Con­struc­tion broke ground at Nav­i­ga­tion Square in Cork dock­lands in June. Ex­tend­ing to 28,800 sq m (310,000 sq m), Nav­i­ga­tion is ex­pected to be the largest of­fice devel­op­ment out­side Dublin. A fur­ther 130,850 sq m (1.4m sq ft) of space is in the plan­ning pipeline.

In Lim­er­ick, ac­tiv­ity damp­ened in the sec­ond quar­ter, mainly ow­ing to lack of larger floor plates. Only two let­tings were seen amount­ing to a combined 500 sq m (5,381 sq ft).

Over the first half to­tal takeup amounted to 5,550 sq m (59,739 sq ft), or more than dou­ble the cor­re­spond­ing pe­riod of 2016 thanks in part to the ex­ten­sion of the Vis­takon build­ing at the Na­tional Tech­nol­ogy Park.

Lim­er­ick’s sub­urbs ac­counted for over two-thirds of ac­tiv­ity dur­ing the 12 months to June, while 26pc was oc­cu­pied in the city cen­tre with the re­main­der in Shan­non. Fur­ther­more, Grade A space dom­i­nated, ac­count­ing for 85pc of ac­tiv­ity.

While over­all avail­able space in­creased to 74,500 sq m (801,911 sq ft), the city cen­tre suf­fers from a short­age of largescale, Grade A plates, with only one Grade A build­ing greater than 1,000 sq m (10,763 sq ft) in size cur­rently avail­able. There are no of­fice build­ings suit­able for ac­com­mo­dat­ing 5,000 sq m (53,819 sq ft) re­quire­ments.

Lim­er­ick re­mains the most ac­tive of the three re­gional cen­tres in terms of the quan­tum of new de­vel­op­ments, with work con­tin­u­ing on 24,800 sq m (266,944 sq ft) across three schemes.

Gal­way’s mar­ket was also con­strained by lack of space. Only three deals saw a to­tal of 900 sq m (9,687 sq ft) trans­act­ing dur­ing the sec­ond quar­ter.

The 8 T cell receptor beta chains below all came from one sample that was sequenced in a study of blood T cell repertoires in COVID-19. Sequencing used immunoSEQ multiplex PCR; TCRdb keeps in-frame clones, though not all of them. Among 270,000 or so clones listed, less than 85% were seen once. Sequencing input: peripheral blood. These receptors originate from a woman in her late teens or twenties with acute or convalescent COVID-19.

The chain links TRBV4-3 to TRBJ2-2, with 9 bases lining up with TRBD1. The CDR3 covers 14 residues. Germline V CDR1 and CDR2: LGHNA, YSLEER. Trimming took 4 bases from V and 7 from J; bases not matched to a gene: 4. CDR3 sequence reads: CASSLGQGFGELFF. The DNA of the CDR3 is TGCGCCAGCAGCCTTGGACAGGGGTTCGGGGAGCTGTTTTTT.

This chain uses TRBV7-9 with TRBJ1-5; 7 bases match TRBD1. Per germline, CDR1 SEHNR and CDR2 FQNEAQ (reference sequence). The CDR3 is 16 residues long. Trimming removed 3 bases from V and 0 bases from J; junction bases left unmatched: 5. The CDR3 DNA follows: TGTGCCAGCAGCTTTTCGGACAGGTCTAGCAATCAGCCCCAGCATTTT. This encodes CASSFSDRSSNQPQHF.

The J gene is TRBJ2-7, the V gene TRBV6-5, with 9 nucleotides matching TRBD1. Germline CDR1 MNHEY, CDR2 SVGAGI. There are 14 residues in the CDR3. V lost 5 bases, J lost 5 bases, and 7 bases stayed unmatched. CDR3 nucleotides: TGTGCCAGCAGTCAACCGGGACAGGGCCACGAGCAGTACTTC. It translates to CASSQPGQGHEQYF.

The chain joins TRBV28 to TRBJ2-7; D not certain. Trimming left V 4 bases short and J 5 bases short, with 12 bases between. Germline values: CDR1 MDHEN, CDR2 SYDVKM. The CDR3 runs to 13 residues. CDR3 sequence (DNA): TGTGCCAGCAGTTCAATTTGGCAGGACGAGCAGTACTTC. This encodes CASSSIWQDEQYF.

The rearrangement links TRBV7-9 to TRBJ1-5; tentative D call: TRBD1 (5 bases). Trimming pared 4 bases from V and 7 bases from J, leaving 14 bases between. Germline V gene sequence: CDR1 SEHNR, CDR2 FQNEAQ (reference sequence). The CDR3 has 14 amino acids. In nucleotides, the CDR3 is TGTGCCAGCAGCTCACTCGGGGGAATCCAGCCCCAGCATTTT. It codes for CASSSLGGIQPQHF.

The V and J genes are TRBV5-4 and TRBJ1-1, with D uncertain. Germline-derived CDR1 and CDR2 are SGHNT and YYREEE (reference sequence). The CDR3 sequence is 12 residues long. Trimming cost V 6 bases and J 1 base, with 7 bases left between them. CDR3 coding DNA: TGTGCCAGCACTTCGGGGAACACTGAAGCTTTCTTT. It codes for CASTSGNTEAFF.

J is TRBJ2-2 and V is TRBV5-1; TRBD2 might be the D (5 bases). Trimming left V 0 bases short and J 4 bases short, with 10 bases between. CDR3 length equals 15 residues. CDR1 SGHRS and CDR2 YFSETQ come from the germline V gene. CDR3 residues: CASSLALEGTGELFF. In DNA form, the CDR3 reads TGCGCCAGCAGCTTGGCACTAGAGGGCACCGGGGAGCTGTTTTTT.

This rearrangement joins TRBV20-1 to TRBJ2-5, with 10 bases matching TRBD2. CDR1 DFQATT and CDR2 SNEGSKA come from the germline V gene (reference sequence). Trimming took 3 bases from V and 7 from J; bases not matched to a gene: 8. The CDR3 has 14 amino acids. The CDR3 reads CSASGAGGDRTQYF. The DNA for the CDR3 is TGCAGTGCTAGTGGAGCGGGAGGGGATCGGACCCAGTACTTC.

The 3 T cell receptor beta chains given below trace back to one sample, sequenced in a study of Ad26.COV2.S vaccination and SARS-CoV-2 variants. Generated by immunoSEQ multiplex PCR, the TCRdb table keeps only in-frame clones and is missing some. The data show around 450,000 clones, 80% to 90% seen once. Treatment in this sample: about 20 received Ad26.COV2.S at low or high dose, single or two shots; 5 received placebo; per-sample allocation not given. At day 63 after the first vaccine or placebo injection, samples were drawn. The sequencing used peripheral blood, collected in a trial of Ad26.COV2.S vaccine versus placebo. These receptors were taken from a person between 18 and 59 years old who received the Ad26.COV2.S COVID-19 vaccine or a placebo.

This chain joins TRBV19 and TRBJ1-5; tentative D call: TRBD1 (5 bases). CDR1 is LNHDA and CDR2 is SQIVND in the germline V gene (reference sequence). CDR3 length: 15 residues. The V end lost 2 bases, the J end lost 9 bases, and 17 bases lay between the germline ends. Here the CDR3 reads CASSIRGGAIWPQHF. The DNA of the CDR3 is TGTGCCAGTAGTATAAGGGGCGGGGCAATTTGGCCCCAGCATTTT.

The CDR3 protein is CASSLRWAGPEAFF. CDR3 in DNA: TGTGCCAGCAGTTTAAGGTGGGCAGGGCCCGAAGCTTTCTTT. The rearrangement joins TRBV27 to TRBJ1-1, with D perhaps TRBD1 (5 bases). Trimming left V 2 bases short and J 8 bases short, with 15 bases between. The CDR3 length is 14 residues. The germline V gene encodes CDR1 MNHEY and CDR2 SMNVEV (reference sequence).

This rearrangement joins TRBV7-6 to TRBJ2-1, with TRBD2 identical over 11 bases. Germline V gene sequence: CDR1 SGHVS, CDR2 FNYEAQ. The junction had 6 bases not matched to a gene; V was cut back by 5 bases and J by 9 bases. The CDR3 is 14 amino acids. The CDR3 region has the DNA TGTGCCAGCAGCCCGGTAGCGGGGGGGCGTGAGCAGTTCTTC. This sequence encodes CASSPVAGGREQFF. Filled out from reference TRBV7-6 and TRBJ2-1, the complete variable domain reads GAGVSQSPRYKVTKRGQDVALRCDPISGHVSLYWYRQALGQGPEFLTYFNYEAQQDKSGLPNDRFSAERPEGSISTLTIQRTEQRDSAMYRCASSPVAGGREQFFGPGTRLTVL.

The HSE took 550 sq m (5,920 sq ft) at Geata an Eolais, on Univer­sity Road in the city cen­tre.

In the 12 months to June just 5,400 sq m (58,125 sq ft) has trans­acted com­pared to 7,500 sq m (80,729 sq ft) in the same pe­riod last year.

En­cour­ag­ingly, sev­eral man­dates are ac­tive and 4,950 sq m (53,281 sq ft) are ei­ther signed or re­served at the end of June. Over­all sup­ply in­creased from 15,450 sq m (166,302 sq ft) to 28,950 sq m (311,615 sq ft) at the end of June 2017, due to the re­lease of sec­ond hand space.

How­ever, avail­abil­ity still re­mains 23pc below the lon­grun av­er­age.

The sub­urbs ac­counted for 66pc of avail­able space whereas the city cen­tre net va­cancy rate has dropped to 6.5pc.

Grade A stock ac­counted for just 28pc of avail­able space, net of signed and re­served space, Grade A avail­abil­ity has fallen by 38pc an­nu­ally, to stand at just 6,150 sq m (66,198 sq ft), with just one unit greater than 1,000 sq m (10,763 sq ft) in size avail­able in Gal­way at the end of June.

Con­struc­tion ac­tiv­ity has picked up and 4,300 sq m. of space got un­der­way at Park­more East bring­ing to­tal con­struc­tion at the end of June to 10,800 sq m.

While this is a pos­i­tive step con­sid­er­ing the short­age, all of this space will be lo­cated in Gal­way’s sub­urbs and will do lit­tle to ad­dress scarcity of large of­fice floor plates in the city cen­tre.

In Cork, prime head­line city cen­tre rents re­mained un­changed in quar­ter two but fur­ther spec­u­la­tive schemes are set to boost ac­tiv­ity when they come on stream